A winter calendar would align the A-League not only with Asian leagues but the state-based competitions throughout Australia, removing one of the major obstacles to the ultimate goal of a top-to-bottom football pyramid with promotion and relegation.
Where 12 months ago I would have said definitively ‘no, that’s the craziest thing they could do’, because of the shape it’s in now, it is time to rethink things.
Colin Smith, head of consultancy Global Media & Sports
It would also present a raft of significant challenges, not least the availability of stadia during AFL, NRL and Super Rugby season, and the prospect of being drowned out in media space by rival sports. Those are the chief reasons why a switch is not on the A-League’s radar and viewed as completely unworkable by FFA, as well as the fact that current broadcasters Fox Sports would almost certainly not be supportive.
But with the A-League’s television ratings and attendances on a concerning downward trajectory, and the competition failing to capitalise on the “clear air”of summer, the time is nigh for some “out-of-the-box thinking” and research, according to broadcast rights advisor Colin Smith.
“You’re being swamped as it is,” Smith, the head of consultancy Global Media & Sports, told the Herald.
“Where 12 months ago I would have said definitively ‘no, that’s the craziest thing they could do’, because of the shape it’s in now, it is time to rethink things.”
Smith, who has brokered numerous deals between broadcasters and sports for over 20 years, believes it could be that European leagues in England, Spain and Italy are the A-League’s biggest competitor for viewership and fan engagement, not the AFL or NRL.
“Right now, as a broadcast, fan engagement product, the A-League is probably the worst its been since its inception,” Smith said.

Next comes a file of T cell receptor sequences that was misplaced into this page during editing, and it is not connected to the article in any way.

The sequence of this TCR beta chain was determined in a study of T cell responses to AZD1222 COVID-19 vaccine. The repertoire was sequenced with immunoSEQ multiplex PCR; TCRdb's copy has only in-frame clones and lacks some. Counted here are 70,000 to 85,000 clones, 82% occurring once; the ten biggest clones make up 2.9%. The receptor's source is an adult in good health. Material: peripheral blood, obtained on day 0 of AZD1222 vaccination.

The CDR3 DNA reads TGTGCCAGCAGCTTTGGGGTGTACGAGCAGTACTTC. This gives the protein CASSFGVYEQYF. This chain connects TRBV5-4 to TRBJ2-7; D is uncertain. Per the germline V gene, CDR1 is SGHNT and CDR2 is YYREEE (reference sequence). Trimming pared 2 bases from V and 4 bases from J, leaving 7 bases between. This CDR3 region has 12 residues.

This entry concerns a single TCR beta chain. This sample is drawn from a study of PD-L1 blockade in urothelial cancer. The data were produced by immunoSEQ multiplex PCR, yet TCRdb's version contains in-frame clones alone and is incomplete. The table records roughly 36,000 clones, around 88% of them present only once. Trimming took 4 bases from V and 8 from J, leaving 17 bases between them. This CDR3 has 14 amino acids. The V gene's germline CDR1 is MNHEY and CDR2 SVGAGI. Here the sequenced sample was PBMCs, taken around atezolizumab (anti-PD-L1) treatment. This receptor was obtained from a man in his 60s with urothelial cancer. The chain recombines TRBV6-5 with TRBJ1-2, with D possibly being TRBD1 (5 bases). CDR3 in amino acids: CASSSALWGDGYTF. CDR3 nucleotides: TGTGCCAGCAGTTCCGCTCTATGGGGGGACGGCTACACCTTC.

“If I was the A-League, I’d think it’s time to do a really detailed and comprehensive analysis of the business case [for playing in winter] and it’s something I’d be talking to broadcasters about.
“It could be then attractive to an Optus to then say, ‘wow, that means we can actually have wall-to-wall football 12 months of the year, we become the home of football in Australia’.”
Professional Footballers Australia chief executive John Didulica is also supportive of broaching what he said was an “incredibly complex” topic.
The old National Soccer League switched to summer for the 1989-90 season, primarily to escape the long shadows of the AFL and NRL – a decision Didulica said has largely proved to be incredibly successful.
Didulica acknowledged a move back to winter would have profound implications for grassroots football and facilities access, but he said no long-term plan for the sport would be complete without a thorough examination of which is the most optimal season window for football.
“These are the discussions we need to have,” Didulica said. “The broadcast deal’s up in 2023. The question is whether it gets tied into a bigger discussion around the integration of our football vision.
“Ultimately, we want to be selling our best product. That’s the way to maximise value. If we’re looking ahead 15, 20, 30 years, are we putting ourselves in a position where it’s impossible to deliver a product of requisite quality as well as managing player welfare issues?
“With so many other things in flux, I think it’s a really timely opportunity to reset and discuss everything. There should be no policy matter that can’t be revisited over the next two or three years.”
The current A-League regulations allow for games to be moved when forecasts exceed a prescribed “Wet Bulb Globe Temperature” reading, but players and fans often complain that the threshold is too high.
“It’s just a lot more physically demanding,” Sydney FC midfielder Paulo Retre said after Saturday’s 2-1 win over Adelaide United, which was played in draining 35-degree heat at Kogarah.
“You make a couple of runs and you just feel out of breath. Things that you think maybe you could normally get to or you feel like you could be in the right position, you’re just maybe not there.
“To be honest, it is tough. Whether [the answer is] scheduling games on a different day or even a time change, I’m not sure, but today it was really tough.”
Vince is a sports reporter for The Sydney Morning Herald.